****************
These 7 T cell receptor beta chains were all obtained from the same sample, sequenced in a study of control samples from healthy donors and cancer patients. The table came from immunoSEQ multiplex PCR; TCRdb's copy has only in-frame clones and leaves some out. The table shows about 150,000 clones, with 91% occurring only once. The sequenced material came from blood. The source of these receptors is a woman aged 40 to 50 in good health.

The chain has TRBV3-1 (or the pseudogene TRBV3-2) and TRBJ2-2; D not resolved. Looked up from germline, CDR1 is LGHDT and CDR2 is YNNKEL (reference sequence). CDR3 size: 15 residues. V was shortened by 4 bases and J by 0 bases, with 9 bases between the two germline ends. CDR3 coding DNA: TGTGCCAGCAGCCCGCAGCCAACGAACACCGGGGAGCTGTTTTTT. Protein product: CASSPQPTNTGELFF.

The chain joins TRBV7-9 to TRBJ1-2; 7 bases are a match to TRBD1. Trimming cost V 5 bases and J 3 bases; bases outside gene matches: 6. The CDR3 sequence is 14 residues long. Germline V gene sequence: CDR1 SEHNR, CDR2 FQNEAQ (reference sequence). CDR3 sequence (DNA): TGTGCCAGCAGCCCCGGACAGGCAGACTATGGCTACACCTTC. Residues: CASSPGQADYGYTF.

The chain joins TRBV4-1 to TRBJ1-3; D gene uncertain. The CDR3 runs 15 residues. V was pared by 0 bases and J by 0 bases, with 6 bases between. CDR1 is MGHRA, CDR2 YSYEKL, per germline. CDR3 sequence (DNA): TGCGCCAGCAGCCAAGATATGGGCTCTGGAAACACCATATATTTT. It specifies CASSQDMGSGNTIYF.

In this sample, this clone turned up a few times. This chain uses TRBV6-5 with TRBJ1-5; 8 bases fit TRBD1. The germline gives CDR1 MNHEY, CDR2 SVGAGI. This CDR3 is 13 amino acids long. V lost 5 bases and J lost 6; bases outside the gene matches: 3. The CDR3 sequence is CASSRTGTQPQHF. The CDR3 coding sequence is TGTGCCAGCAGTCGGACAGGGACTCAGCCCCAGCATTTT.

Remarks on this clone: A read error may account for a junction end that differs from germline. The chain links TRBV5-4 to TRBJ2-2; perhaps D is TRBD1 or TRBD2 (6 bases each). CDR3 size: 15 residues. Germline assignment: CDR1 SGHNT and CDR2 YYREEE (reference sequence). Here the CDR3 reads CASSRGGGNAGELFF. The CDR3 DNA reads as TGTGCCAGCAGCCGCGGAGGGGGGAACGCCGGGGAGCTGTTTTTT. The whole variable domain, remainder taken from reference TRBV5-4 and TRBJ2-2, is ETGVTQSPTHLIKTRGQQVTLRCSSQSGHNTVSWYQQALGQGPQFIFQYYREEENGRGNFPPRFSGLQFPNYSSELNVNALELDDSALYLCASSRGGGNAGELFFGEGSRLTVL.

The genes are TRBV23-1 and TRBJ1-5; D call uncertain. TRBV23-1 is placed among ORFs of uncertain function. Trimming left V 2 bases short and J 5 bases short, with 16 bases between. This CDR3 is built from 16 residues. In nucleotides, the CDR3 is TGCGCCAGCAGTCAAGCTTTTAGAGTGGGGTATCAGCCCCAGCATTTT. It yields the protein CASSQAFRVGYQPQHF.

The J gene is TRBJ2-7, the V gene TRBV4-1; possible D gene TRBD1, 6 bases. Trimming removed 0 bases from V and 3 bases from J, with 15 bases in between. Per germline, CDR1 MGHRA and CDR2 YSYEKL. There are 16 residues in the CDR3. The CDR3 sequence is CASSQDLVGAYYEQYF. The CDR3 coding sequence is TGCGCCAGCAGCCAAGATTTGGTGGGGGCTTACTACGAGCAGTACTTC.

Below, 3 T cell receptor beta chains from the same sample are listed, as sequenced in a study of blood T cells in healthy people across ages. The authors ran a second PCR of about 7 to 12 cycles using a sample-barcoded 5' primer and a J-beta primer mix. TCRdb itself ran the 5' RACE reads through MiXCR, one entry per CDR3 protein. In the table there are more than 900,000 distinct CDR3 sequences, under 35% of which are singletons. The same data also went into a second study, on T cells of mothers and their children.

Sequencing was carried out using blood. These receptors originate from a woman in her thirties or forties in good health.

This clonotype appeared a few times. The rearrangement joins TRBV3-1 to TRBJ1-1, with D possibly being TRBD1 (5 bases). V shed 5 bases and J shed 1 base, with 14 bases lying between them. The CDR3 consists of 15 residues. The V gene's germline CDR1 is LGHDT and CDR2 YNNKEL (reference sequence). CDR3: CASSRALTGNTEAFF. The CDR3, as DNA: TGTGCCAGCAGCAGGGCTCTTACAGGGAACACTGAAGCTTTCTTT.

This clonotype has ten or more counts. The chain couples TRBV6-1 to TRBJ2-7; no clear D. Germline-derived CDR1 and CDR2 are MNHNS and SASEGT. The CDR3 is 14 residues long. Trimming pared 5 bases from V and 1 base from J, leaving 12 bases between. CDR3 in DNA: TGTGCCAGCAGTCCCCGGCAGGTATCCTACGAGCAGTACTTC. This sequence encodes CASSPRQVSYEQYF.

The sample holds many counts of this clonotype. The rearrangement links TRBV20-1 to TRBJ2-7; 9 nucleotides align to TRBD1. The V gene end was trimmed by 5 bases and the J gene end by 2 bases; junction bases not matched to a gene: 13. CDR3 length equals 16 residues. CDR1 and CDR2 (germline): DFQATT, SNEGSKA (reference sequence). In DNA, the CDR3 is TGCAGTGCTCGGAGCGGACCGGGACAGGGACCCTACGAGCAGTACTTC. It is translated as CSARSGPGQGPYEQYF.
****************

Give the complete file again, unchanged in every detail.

These 7 T cell receptor beta chains were all obtained from the same sample, sequenced in a study of control samples from healthy donors and cancer patients. The table came from immunoSEQ multiplex PCR; TCRdb's copy has only in-frame clones and leaves some out. The table shows about 150,000 clones, with 91% occurring only once. The sequenced material came from blood. The source of these receptors is a woman aged 40 to 50 in good health.

The chain has TRBV3-1 (or the pseudogene TRBV3-2) and TRBJ2-2; D not resolved. Looked up from germline, CDR1 is LGHDT and CDR2 is YNNKEL (reference sequence). CDR3 size: 15 residues. V was shortened by 4 bases and J by 0 bases, with 9 bases between the two germline ends. CDR3 coding DNA: TGTGCCAGCAGCCCGCAGCCAACGAACACCGGGGAGCTGTTTTTT. Protein product: CASSPQPTNTGELFF.

The chain joins TRBV7-9 to TRBJ1-2; 7 bases are a match to TRBD1. Trimming cost V 5 bases and J 3 bases; bases outside gene matches: 6. The CDR3 sequence is 14 residues long. Germline V gene sequence: CDR1 SEHNR, CDR2 FQNEAQ (reference sequence). CDR3 sequence (DNA): TGTGCCAGCAGCCCCGGACAGGCAGACTATGGCTACACCTTC. Residues: CASSPGQADYGYTF.

The chain joins TRBV4-1 to TRBJ1-3; D gene uncertain. The CDR3 runs 15 residues. V was pared by 0 bases and J by 0 bases, with 6 bases between. CDR1 is MGHRA, CDR2 YSYEKL, per germline. CDR3 sequence (DNA): TGCGCCAGCAGCCAAGATATGGGCTCTGGAAACACCATATATTTT. It specifies CASSQDMGSGNTIYF.

In this sample, this clone turned up a few times. This chain uses TRBV6-5 with TRBJ1-5; 8 bases fit TRBD1. The germline gives CDR1 MNHEY, CDR2 SVGAGI. This CDR3 is 13 amino acids long. V lost 5 bases and J lost 6; bases outside the gene matches: 3. The CDR3 sequence is CASSRTGTQPQHF. The CDR3 coding sequence is TGTGCCAGCAGTCGGACAGGGACTCAGCCCCAGCATTTT.

Remarks on this clone: A read error may account for a junction end that differs from germline. The chain links TRBV5-4 to TRBJ2-2; perhaps D is TRBD1 or TRBD2 (6 bases each). CDR3 size: 15 residues. Germline assignment: CDR1 SGHNT and CDR2 YYREEE (reference sequence). Here the CDR3 reads CASSRGGGNAGELFF. The CDR3 DNA reads as TGTGCCAGCAGCCGCGGAGGGGGGAACGCCGGGGAGCTGTTTTTT. The whole variable domain, remainder taken from reference TRBV5-4 and TRBJ2-2, is ETGVTQSPTHLIKTRGQQVTLRCSSQSGHNTVSWYQQALGQGPQFIFQYYREEENGRGNFPPRFSGLQFPNYSSELNVNALELDDSALYLCASSRGGGNAGELFFGEGSRLTVL.

The genes are TRBV23-1 and TRBJ1-5; D call uncertain. TRBV23-1 is placed among ORFs of uncertain function. Trimming left V 2 bases short and J 5 bases short, with 16 bases between. This CDR3 is built from 16 residues. In nucleotides, the CDR3 is TGCGCCAGCAGTCAAGCTTTTAGAGTGGGGTATCAGCCCCAGCATTTT. It yields the protein CASSQAFRVGYQPQHF.

The J gene is TRBJ2-7, the V gene TRBV4-1; possible D gene TRBD1, 6 bases. Trimming removed 0 bases from V and 3 bases from J, with 15 bases in between. Per germline, CDR1 MGHRA and CDR2 YSYEKL. There are 16 residues in the CDR3. The CDR3 sequence is CASSQDLVGAYYEQYF. The CDR3 coding sequence is TGCGCCAGCAGCCAAGATTTGGTGGGGGCTTACTACGAGCAGTACTTC.

Below, 3 T cell receptor beta chains from the same sample are listed, as sequenced in a study of blood T cells in healthy people across ages. The authors ran a second PCR of about 7 to 12 cycles using a sample-barcoded 5' primer and a J-beta primer mix. TCRdb itself ran the 5' RACE reads through MiXCR, one entry per CDR3 protein. In the table there are more than 900,000 distinct CDR3 sequences, under 35% of which are singletons. The same data also went into a second study, on T cells of mothers and their children.

Sequencing was carried out using blood. These receptors originate from a woman in her thirties or forties in good health.

This clonotype appeared a few times. The rearrangement joins TRBV3-1 to TRBJ1-1, with D possibly being TRBD1 (5 bases). V shed 5 bases and J shed 1 base, with 14 bases lying between them. The CDR3 consists of 15 residues. The V gene's germline CDR1 is LGHDT and CDR2 YNNKEL (reference sequence). CDR3: CASSRALTGNTEAFF. The CDR3, as DNA: TGTGCCAGCAGCAGGGCTCTTACAGGGAACACTGAAGCTTTCTTT.

This clonotype has ten or more counts. The chain couples TRBV6-1 to TRBJ2-7; no clear D. Germline-derived CDR1 and CDR2 are MNHNS and SASEGT. The CDR3 is 14 residues long. Trimming pared 5 bases from V and 1 base from J, leaving 12 bases between. CDR3 in DNA: TGTGCCAGCAGTCCCCGGCAGGTATCCTACGAGCAGTACTTC. This sequence encodes CASSPRQVSYEQYF.

The sample holds many counts of this clonotype. The rearrangement links TRBV20-1 to TRBJ2-7; 9 nucleotides align to TRBD1. The V gene end was trimmed by 5 bases and the J gene end by 2 bases; junction bases not matched to a gene: 13. CDR3 length equals 16 residues. CDR1 and CDR2 (germline): DFQATT, SNEGSKA (reference sequence). In DNA, the CDR3 is TGCAGTGCTCGGAGCGGACCGGGACAGGGACCCTACGAGCAGTACTTC. It is translated as CSARSGPGQGPYEQYF.